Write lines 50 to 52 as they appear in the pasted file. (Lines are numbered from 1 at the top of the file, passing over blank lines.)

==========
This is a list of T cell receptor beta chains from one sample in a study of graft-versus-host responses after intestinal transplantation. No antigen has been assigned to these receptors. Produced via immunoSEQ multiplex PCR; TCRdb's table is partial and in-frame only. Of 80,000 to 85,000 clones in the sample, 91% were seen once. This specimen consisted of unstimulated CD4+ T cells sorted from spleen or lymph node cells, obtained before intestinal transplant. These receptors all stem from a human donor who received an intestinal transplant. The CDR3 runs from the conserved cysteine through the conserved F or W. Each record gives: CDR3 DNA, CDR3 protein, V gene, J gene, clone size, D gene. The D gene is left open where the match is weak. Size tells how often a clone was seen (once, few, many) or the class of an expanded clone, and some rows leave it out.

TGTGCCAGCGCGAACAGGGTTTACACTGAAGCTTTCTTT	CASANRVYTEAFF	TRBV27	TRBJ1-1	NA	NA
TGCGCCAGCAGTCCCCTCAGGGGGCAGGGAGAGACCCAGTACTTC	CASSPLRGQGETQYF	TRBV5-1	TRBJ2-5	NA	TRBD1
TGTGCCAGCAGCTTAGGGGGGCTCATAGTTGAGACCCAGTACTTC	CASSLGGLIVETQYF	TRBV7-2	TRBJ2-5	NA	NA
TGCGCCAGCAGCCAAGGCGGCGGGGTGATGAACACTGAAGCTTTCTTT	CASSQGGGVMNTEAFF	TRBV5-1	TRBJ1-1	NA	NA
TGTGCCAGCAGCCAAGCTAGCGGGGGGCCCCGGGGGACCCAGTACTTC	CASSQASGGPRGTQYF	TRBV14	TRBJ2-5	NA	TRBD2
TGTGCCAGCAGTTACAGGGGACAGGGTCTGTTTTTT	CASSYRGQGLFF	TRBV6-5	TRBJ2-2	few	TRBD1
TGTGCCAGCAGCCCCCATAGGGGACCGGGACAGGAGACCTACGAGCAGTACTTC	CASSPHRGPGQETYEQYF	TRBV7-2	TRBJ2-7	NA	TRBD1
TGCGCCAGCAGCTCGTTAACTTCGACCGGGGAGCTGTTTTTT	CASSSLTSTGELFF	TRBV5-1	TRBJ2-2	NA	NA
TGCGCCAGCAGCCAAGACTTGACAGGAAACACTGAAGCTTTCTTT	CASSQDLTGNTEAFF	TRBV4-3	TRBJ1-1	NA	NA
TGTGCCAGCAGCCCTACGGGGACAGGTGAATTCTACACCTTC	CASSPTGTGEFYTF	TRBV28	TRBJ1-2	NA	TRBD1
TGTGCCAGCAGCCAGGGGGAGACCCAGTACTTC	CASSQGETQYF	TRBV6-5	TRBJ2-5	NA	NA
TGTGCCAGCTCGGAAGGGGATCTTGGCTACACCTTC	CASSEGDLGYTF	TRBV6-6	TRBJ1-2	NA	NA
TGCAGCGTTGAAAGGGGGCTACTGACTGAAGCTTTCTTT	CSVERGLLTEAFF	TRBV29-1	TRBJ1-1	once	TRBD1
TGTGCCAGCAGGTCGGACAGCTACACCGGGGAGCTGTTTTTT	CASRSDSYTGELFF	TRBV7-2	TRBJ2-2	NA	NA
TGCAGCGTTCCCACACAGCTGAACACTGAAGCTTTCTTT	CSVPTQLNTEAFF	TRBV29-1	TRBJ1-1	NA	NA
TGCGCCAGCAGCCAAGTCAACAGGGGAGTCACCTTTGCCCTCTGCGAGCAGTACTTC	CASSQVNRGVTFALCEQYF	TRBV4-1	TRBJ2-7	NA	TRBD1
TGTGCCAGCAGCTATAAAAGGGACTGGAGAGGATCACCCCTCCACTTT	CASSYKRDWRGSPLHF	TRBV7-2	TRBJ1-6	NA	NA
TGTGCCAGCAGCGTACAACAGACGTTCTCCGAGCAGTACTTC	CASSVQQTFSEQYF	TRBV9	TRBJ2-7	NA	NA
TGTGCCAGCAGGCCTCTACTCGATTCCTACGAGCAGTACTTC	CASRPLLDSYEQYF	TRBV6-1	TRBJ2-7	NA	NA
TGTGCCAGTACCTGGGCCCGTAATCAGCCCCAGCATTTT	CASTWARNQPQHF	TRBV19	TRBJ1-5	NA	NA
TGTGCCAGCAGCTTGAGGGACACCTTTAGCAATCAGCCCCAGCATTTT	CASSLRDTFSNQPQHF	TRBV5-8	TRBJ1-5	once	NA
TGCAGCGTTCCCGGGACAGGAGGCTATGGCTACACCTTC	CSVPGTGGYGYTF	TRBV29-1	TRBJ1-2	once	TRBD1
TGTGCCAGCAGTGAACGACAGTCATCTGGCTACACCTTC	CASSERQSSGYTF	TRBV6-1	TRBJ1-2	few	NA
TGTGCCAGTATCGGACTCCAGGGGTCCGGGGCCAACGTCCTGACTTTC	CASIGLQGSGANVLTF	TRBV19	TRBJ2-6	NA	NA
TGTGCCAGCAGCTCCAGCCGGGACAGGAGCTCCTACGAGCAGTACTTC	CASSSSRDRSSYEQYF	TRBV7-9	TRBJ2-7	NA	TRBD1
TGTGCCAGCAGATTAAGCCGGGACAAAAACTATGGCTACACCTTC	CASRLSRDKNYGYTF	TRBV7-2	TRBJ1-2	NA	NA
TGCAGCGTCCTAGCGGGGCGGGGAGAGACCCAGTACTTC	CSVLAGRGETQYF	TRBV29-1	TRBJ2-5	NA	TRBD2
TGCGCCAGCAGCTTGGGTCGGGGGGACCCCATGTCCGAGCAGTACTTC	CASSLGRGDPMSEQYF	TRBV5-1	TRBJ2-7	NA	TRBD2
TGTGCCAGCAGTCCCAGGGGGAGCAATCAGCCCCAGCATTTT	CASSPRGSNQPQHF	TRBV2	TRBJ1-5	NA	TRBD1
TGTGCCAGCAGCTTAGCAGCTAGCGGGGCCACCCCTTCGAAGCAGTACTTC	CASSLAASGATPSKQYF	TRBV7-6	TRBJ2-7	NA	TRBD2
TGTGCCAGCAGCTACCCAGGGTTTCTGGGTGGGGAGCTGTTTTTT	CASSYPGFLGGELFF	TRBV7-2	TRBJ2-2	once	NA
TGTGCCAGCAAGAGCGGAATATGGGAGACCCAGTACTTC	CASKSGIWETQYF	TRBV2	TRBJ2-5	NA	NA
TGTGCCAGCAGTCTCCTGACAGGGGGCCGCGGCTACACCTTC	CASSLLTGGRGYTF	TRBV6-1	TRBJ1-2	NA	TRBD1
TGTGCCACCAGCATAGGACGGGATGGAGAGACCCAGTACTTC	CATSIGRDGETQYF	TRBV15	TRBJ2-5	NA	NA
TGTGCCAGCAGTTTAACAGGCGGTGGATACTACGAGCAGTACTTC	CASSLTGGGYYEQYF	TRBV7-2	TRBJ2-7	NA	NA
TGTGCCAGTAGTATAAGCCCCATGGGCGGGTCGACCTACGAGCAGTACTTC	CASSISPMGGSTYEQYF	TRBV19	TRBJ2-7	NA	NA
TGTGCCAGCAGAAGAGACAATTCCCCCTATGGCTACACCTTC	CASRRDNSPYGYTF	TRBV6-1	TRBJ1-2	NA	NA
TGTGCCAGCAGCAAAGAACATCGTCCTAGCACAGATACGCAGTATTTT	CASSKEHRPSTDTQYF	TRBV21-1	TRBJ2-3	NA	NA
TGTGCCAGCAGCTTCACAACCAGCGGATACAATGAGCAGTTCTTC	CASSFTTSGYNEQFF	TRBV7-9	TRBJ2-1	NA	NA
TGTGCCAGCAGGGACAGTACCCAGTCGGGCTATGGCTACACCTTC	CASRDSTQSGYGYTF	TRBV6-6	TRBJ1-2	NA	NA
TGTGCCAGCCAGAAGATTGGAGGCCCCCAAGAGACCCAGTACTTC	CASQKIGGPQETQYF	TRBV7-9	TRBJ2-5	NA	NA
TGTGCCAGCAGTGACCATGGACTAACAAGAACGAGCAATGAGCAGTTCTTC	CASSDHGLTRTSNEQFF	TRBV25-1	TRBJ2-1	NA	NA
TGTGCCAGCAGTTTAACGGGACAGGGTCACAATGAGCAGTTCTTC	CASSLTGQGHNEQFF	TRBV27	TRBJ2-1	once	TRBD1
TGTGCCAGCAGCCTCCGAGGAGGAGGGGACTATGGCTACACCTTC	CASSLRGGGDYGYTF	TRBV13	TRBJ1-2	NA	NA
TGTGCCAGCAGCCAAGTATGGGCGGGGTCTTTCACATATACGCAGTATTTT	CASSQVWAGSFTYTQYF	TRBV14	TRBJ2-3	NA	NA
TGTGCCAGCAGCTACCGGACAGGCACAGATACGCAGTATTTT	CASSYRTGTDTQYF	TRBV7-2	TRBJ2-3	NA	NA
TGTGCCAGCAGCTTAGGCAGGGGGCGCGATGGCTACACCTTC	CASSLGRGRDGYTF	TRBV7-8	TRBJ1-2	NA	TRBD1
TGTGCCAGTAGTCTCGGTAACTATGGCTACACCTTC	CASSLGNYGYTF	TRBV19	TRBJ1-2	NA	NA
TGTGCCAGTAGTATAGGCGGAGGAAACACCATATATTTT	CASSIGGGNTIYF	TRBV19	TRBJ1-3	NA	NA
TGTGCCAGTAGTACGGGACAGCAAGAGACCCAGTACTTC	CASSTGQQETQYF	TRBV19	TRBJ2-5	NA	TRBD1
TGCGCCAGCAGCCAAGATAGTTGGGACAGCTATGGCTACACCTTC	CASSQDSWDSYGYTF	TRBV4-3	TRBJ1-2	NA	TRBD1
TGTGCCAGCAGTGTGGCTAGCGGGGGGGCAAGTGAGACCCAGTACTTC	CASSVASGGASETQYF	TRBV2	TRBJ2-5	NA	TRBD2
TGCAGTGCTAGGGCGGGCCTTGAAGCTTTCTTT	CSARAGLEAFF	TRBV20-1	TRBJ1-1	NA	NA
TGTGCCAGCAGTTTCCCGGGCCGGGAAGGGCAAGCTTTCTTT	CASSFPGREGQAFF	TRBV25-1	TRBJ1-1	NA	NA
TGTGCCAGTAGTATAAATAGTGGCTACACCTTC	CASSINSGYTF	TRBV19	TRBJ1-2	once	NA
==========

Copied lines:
TGTGCCAGTAGTATAGGCGGAGGAAACACCATATATTTT	CASSIGGGNTIYF	TRBV19	TRBJ1-3	NA	NA
TGTGCCAGTAGTACGGGACAGCAAGAGACCCAGTACTTC	CASSTGQQETQYF	TRBV19	TRBJ2-5	NA	TRBD1
TGCGCCAGCAGCCAAGATAGTTGGGACAGCTATGGCTACACCTTC	CASSQDSWDSYGYTF	TRBV4-3	TRBJ1-2	NA	TRBD1